The day after a vote on a major infrastructure project, the House majority didn’t tout their political win. Instead, messaging focused on childish behavior from a Fairbanks Democrat during debate on the legislation.
Rep. Scott Kawasaki was filmed playing with his phone and sticking out his tongue on Monday night in the middle of a floor speech by Speaker Mike Chenault (R-Nikiski) on a bill advancing an in-state gasline. The morning after, the Speaker’s press office circulated images of Kawasaki before announcing that the majority’s Interior representatives planned to chastise their minority colleague in a news conference.
Violations of the legislature’s uniform rules are not uncommon, but public condemnations of the transgressors are rare. Members of the media, including this one, responded with some incredulity that a press conference had even been called.
“Is this the first time anybody has ever been rude on the House floor?” asked Matt Buxton, of the Fairbanks Daily Newsminer.
Rich Mauer of the Anchorage Daily News asked Rep. Tammie Wilson (R-North Pole) why the group was singling out Kawasaki when others had used toilet humor that same night. A group of legislators laughed at the repeated use of the word “but” in one speech and some encouraged bill supporters to describe voting for it as “passing gas.”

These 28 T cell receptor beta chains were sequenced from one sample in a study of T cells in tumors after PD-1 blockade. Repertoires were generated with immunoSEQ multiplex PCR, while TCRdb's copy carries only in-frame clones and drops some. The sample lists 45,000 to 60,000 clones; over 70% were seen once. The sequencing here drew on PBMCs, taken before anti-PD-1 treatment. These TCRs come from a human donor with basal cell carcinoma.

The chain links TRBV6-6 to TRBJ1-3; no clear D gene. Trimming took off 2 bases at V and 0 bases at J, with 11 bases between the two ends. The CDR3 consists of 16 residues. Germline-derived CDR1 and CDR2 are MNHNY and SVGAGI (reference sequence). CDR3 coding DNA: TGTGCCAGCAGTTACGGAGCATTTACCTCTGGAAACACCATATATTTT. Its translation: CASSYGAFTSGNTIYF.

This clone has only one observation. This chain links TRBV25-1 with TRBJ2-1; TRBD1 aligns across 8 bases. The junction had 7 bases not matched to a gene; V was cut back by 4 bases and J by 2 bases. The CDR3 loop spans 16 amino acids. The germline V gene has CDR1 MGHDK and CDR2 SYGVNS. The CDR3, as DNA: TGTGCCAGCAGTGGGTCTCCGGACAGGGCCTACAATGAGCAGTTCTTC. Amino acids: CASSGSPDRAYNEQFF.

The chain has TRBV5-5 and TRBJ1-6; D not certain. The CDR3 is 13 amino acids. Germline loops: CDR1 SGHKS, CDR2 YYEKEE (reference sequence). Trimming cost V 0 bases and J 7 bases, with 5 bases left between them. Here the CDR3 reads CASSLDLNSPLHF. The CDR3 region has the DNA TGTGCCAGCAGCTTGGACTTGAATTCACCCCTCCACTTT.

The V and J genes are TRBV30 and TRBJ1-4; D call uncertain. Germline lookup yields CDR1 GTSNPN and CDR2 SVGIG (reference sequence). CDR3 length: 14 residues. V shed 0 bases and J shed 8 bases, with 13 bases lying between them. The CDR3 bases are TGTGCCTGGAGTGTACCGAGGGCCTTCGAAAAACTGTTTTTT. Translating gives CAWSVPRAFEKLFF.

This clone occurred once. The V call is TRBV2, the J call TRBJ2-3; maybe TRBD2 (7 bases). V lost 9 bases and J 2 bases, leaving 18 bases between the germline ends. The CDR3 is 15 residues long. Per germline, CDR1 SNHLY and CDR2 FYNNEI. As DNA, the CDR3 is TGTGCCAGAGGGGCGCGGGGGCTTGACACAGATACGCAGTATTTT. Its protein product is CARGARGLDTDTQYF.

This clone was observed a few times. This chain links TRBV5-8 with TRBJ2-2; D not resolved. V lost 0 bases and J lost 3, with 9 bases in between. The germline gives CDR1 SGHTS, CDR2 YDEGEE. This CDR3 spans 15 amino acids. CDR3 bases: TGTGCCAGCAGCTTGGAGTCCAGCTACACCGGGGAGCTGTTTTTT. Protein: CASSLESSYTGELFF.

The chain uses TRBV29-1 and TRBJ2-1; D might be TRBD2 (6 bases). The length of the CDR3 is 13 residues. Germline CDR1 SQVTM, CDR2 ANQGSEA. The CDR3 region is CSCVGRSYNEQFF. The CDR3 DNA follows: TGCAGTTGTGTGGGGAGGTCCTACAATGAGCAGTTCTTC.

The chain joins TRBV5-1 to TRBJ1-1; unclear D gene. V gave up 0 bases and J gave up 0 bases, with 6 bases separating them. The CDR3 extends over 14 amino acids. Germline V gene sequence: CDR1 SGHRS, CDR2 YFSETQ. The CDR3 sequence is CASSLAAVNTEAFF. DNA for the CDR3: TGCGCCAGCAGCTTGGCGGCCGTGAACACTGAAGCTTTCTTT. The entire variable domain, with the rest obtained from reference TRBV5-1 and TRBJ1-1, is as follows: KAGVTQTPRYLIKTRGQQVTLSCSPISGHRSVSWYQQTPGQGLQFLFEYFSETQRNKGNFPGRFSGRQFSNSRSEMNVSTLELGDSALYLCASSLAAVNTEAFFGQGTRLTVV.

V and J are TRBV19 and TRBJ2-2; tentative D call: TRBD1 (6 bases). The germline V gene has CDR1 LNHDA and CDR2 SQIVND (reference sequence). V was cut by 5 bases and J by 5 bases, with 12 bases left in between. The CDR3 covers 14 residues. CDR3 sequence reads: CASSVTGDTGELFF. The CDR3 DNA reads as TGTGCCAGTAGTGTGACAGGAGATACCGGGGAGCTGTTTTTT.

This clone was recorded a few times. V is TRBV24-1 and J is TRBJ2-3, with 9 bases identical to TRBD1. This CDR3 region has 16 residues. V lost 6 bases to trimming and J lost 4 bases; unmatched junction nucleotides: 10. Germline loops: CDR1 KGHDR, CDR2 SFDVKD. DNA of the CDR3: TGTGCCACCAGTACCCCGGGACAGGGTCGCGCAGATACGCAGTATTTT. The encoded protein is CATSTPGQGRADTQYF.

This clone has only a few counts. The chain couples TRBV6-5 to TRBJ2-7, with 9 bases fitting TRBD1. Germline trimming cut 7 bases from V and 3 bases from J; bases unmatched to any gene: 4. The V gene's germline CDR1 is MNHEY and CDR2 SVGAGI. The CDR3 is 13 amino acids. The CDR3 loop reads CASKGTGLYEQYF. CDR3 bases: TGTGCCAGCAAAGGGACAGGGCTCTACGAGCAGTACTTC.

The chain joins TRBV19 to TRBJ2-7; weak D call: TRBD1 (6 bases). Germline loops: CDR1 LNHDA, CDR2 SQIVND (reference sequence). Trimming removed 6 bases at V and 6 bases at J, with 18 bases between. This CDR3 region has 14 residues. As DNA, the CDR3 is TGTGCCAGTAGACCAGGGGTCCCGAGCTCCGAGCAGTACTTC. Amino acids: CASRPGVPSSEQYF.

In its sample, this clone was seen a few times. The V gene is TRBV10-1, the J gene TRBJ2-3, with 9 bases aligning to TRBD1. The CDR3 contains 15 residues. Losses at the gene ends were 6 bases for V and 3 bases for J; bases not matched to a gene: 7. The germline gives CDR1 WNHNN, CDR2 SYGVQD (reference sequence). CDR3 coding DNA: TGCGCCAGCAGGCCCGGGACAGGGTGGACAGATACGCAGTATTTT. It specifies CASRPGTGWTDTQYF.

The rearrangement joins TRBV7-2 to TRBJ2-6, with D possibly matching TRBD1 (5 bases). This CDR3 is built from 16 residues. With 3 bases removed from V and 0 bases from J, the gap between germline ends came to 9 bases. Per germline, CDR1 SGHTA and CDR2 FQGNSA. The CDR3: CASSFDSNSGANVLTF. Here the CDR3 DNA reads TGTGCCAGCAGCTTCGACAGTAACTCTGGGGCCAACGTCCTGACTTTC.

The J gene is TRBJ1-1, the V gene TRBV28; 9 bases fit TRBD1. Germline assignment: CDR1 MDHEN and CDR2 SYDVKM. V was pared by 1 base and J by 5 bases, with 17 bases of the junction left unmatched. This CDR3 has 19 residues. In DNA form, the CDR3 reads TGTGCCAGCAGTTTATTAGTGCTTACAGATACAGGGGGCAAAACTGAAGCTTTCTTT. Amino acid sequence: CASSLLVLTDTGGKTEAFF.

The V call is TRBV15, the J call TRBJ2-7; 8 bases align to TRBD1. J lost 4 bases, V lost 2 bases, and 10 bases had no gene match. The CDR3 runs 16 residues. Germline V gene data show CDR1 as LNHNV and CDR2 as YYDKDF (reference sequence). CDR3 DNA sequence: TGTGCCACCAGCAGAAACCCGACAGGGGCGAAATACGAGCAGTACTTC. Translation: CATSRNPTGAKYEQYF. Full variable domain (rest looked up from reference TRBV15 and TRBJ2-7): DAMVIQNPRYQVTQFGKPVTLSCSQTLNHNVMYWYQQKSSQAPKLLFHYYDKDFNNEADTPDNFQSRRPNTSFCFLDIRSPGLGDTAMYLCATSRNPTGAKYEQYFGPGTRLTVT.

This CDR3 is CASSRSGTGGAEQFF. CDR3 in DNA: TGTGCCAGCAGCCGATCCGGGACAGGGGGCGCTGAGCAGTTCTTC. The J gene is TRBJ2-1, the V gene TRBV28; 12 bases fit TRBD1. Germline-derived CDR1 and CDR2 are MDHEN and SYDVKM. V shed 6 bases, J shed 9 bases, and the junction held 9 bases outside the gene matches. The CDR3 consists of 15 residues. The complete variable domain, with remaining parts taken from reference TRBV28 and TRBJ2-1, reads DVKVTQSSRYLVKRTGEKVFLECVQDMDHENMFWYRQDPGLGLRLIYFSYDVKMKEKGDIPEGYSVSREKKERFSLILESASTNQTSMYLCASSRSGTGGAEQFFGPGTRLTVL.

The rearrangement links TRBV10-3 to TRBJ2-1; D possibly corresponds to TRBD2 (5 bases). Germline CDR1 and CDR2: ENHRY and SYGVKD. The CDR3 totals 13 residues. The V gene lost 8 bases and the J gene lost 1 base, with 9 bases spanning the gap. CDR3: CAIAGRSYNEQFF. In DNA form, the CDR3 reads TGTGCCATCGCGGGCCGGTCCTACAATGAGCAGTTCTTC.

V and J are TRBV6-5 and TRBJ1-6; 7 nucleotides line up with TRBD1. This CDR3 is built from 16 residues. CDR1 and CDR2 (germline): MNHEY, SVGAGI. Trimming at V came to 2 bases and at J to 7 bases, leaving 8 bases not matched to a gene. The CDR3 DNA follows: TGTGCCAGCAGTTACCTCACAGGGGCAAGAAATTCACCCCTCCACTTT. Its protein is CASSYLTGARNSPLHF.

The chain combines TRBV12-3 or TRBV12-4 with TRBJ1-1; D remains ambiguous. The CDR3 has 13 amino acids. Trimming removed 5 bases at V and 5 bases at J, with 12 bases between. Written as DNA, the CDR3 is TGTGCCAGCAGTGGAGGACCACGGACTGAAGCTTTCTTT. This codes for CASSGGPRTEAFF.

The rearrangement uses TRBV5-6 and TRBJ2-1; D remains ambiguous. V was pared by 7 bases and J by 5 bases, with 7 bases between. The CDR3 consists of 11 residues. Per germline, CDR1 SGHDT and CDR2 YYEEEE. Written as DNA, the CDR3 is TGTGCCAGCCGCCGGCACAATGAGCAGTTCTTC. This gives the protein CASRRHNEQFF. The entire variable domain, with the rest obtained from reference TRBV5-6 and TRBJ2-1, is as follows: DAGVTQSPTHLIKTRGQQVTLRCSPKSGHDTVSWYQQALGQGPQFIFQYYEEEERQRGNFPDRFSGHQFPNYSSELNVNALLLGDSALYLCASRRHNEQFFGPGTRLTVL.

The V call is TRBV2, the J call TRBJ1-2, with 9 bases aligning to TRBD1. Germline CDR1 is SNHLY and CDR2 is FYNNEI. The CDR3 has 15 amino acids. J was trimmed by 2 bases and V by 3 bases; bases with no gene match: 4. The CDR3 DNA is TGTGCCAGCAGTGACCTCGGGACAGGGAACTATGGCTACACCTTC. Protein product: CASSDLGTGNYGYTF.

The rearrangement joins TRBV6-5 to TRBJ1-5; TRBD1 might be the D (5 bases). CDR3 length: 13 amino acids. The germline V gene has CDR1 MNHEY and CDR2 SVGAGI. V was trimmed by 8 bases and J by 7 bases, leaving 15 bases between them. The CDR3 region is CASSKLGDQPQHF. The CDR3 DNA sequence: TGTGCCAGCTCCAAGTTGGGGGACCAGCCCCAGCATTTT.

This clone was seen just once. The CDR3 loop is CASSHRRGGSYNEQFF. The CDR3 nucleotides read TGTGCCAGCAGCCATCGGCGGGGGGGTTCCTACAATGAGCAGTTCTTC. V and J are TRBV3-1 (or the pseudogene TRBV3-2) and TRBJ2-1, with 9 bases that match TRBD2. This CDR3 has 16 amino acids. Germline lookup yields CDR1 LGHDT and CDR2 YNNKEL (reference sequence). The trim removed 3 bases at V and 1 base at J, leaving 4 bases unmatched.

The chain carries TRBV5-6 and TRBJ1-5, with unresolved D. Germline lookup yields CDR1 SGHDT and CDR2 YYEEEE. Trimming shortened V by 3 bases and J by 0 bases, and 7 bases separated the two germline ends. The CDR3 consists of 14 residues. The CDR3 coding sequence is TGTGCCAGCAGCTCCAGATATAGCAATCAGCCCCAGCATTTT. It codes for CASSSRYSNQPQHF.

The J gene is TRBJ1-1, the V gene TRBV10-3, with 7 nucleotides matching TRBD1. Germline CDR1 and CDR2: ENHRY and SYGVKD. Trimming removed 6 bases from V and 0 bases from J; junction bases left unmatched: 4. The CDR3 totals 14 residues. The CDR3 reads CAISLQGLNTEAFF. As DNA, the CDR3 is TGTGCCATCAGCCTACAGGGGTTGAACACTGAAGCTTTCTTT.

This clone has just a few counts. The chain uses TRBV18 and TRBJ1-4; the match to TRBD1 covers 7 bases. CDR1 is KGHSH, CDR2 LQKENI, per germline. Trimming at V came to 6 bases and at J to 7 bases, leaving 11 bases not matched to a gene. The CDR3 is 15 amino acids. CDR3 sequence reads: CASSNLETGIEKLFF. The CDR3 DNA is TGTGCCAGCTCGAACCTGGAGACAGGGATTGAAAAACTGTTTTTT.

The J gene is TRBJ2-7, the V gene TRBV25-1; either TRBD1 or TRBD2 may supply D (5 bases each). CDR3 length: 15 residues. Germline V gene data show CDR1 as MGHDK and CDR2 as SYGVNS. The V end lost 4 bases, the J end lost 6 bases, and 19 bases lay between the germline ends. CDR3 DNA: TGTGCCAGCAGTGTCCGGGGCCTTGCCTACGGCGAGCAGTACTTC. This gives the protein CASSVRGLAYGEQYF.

MAUER: You and the other representatives weren’t there trying to convince him to make a fart joke at the end of the session?
WILSON: Oh, absolutely not …
MAUER: Gas? Pass gas? What was that?
WILSON: I didn’t see it that way. If you took it that way, then I’m sorry for that. But it was to make it short and sweet. We’d made our points through the night, and to me, it was not in that response.
Wilson was seen laughing at the phrasing during deliberation on the bill.
At the press conference, Rep. Pete Higgins (R-Fairbanks) explained that the reason for the scolding was that Kawasaki appeared to be openly mocking Chenault at a time when the Speaker held the floor. It was later established that Kawasaki was not reacting to Chenault’s speech, but a text message from someone watching the debate on television. Kawasaki stuck out his tongue at cameras to respond to that person, since text messaging is forbidden on the House floor.
No formal disciplinary action is planned against Kawasaki. Higgins said the group only wanted Kawasaki to say he was sorry for the way he acted. However, the five Fairbanks-area legislators cut the press conference short and rushed out of the room for other committee hearings before Kawasaki could address them. Kawasaki ended up offering his apology to reporters, and said that he regretted making faces during discussion of a bill that he ultimately voted “yes” on.
House Speaker Mike Chenault was not present for the press conference. But when asked later if his feelings were hurt by Kawasaki’s behavior, Chenault jokingly responded, “What feelings?” He elaborated that he was not personally offended, but thought the behavior was disrespectful of the legislature.
Earlier this session, Chenault was involved in his own controversy over comportment when a member of his staff inadvertently sent out an email describing the City of Valdez’s opposition to the gasline bill as a “crock of sh-t” to the city’s clerk.